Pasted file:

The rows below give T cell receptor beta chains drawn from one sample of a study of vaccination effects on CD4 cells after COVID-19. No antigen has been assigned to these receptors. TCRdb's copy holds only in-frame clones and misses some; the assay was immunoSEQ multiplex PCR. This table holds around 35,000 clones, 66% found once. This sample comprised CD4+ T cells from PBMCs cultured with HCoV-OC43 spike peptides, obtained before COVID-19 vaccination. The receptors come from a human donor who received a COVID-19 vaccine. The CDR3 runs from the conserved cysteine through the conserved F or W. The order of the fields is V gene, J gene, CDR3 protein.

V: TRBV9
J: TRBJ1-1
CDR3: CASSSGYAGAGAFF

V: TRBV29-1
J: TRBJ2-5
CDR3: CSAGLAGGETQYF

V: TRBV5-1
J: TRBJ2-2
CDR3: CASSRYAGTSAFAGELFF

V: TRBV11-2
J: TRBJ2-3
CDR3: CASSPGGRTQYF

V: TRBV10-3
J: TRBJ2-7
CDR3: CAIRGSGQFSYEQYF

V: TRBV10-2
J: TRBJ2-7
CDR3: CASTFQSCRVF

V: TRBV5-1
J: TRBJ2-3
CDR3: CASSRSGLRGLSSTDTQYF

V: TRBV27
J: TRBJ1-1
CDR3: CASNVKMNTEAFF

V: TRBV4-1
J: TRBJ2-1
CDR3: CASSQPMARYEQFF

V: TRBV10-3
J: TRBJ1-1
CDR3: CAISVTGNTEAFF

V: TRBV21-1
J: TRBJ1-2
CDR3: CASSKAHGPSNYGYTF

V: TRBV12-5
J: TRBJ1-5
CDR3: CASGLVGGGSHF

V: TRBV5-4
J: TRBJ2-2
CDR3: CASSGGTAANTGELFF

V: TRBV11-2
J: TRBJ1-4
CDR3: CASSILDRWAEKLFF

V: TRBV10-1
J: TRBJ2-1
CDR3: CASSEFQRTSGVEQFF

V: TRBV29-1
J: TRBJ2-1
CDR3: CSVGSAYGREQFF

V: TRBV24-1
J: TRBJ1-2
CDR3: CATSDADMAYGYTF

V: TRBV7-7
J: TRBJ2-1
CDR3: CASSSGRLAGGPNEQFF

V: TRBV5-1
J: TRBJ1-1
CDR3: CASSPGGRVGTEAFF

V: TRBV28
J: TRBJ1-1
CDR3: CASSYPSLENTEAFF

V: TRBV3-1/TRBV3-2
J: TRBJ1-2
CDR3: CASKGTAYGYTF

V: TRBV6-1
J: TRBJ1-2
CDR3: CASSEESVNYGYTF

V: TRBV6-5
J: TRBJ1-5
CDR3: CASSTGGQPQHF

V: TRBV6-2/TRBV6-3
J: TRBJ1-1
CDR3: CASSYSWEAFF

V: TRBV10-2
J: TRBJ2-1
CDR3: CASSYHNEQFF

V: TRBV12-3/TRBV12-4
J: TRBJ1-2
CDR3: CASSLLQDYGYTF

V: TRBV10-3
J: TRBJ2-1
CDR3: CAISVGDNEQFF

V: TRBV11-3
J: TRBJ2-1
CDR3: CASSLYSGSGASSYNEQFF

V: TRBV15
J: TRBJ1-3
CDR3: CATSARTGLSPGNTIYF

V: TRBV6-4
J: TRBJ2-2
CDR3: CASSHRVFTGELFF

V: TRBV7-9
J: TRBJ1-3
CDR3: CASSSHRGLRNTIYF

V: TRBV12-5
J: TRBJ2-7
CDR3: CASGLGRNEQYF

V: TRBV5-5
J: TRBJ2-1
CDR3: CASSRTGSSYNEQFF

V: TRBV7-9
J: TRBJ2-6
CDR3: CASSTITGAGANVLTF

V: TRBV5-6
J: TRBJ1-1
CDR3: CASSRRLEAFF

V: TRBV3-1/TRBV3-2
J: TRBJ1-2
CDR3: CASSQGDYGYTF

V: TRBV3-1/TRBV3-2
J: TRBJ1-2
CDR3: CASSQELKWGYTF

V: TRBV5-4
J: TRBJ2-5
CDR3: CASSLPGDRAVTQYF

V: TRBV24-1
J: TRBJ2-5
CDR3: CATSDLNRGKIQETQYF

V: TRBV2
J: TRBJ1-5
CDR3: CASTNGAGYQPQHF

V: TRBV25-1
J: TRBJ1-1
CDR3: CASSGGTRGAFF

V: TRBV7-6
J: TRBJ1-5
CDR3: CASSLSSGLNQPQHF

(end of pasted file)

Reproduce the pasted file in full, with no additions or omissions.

The rows below give T cell receptor beta chains drawn from one sample of a study of vaccination effects on CD4 cells after COVID-19. No antigen has been assigned to these receptors. TCRdb's copy holds only in-frame clones and misses some; the assay was immunoSEQ multiplex PCR. This table holds around 35,000 clones, 66% found once. This sample comprised CD4+ T cells from PBMCs cultured with HCoV-OC43 spike peptides, obtained before COVID-19 vaccination. The receptors come from a human donor who received a COVID-19 vaccine. The CDR3 runs from the conserved cysteine through the conserved F or W. The order of the fields is V gene, J gene, CDR3 protein.

V: TRBV9
J: TRBJ1-1
CDR3: CASSSGYAGAGAFF

V: TRBV29-1
J: TRBJ2-5
CDR3: CSAGLAGGETQYF

V: TRBV5-1
J: TRBJ2-2
CDR3: CASSRYAGTSAFAGELFF

V: TRBV11-2
J: TRBJ2-3
CDR3: CASSPGGRTQYF

V: TRBV10-3
J: TRBJ2-7
CDR3: CAIRGSGQFSYEQYF

V: TRBV10-2
J: TRBJ2-7
CDR3: CASTFQSCRVF

V: TRBV5-1
J: TRBJ2-3
CDR3: CASSRSGLRGLSSTDTQYF

V: TRBV27
J: TRBJ1-1
CDR3: CASNVKMNTEAFF

V: TRBV4-1
J: TRBJ2-1
CDR3: CASSQPMARYEQFF

V: TRBV10-3
J: TRBJ1-1
CDR3: CAISVTGNTEAFF

V: TRBV21-1
J: TRBJ1-2
CDR3: CASSKAHGPSNYGYTF

V: TRBV12-5
J: TRBJ1-5
CDR3: CASGLVGGGSHF

V: TRBV5-4
J: TRBJ2-2
CDR3: CASSGGTAANTGELFF

V: TRBV11-2
J: TRBJ1-4
CDR3: CASSILDRWAEKLFF

V: TRBV10-1
J: TRBJ2-1
CDR3: CASSEFQRTSGVEQFF

V: TRBV29-1
J: TRBJ2-1
CDR3: CSVGSAYGREQFF

V: TRBV24-1
J: TRBJ1-2
CDR3: CATSDADMAYGYTF

V: TRBV7-7
J: TRBJ2-1
CDR3: CASSSGRLAGGPNEQFF

V: TRBV5-1
J: TRBJ1-1
CDR3: CASSPGGRVGTEAFF

V: TRBV28
J: TRBJ1-1
CDR3: CASSYPSLENTEAFF

V: TRBV3-1/TRBV3-2
J: TRBJ1-2
CDR3: CASKGTAYGYTF

V: TRBV6-1
J: TRBJ1-2
CDR3: CASSEESVNYGYTF

V: TRBV6-5
J: TRBJ1-5
CDR3: CASSTGGQPQHF

V: TRBV6-2/TRBV6-3
J: TRBJ1-1
CDR3: CASSYSWEAFF

V: TRBV10-2
J: TRBJ2-1
CDR3: CASSYHNEQFF

V: TRBV12-3/TRBV12-4
J: TRBJ1-2
CDR3: CASSLLQDYGYTF

V: TRBV10-3
J: TRBJ2-1
CDR3: CAISVGDNEQFF

V: TRBV11-3
J: TRBJ2-1
CDR3: CASSLYSGSGASSYNEQFF

V: TRBV15
J: TRBJ1-3
CDR3: CATSARTGLSPGNTIYF

V: TRBV6-4
J: TRBJ2-2
CDR3: CASSHRVFTGELFF

V: TRBV7-9
J: TRBJ1-3
CDR3: CASSSHRGLRNTIYF

V: TRBV12-5
J: TRBJ2-7
CDR3: CASGLGRNEQYF

V: TRBV5-5
J: TRBJ2-1
CDR3: CASSRTGSSYNEQFF

V: TRBV7-9
J: TRBJ2-6
CDR3: CASSTITGAGANVLTF

V: TRBV5-6
J: TRBJ1-1
CDR3: CASSRRLEAFF

V: TRBV3-1/TRBV3-2
J: TRBJ1-2
CDR3: CASSQGDYGYTF

V: TRBV3-1/TRBV3-2
J: TRBJ1-2
CDR3: CASSQELKWGYTF

V: TRBV5-4
J: TRBJ2-5
CDR3: CASSLPGDRAVTQYF

V: TRBV24-1
J: TRBJ2-5
CDR3: CATSDLNRGKIQETQYF

V: TRBV2
J: TRBJ1-5
CDR3: CASTNGAGYQPQHF

V: TRBV25-1
J: TRBJ1-1
CDR3: CASSGGTRGAFF

V: TRBV7-6
J: TRBJ1-5
CDR3: CASSLSSGLNQPQHF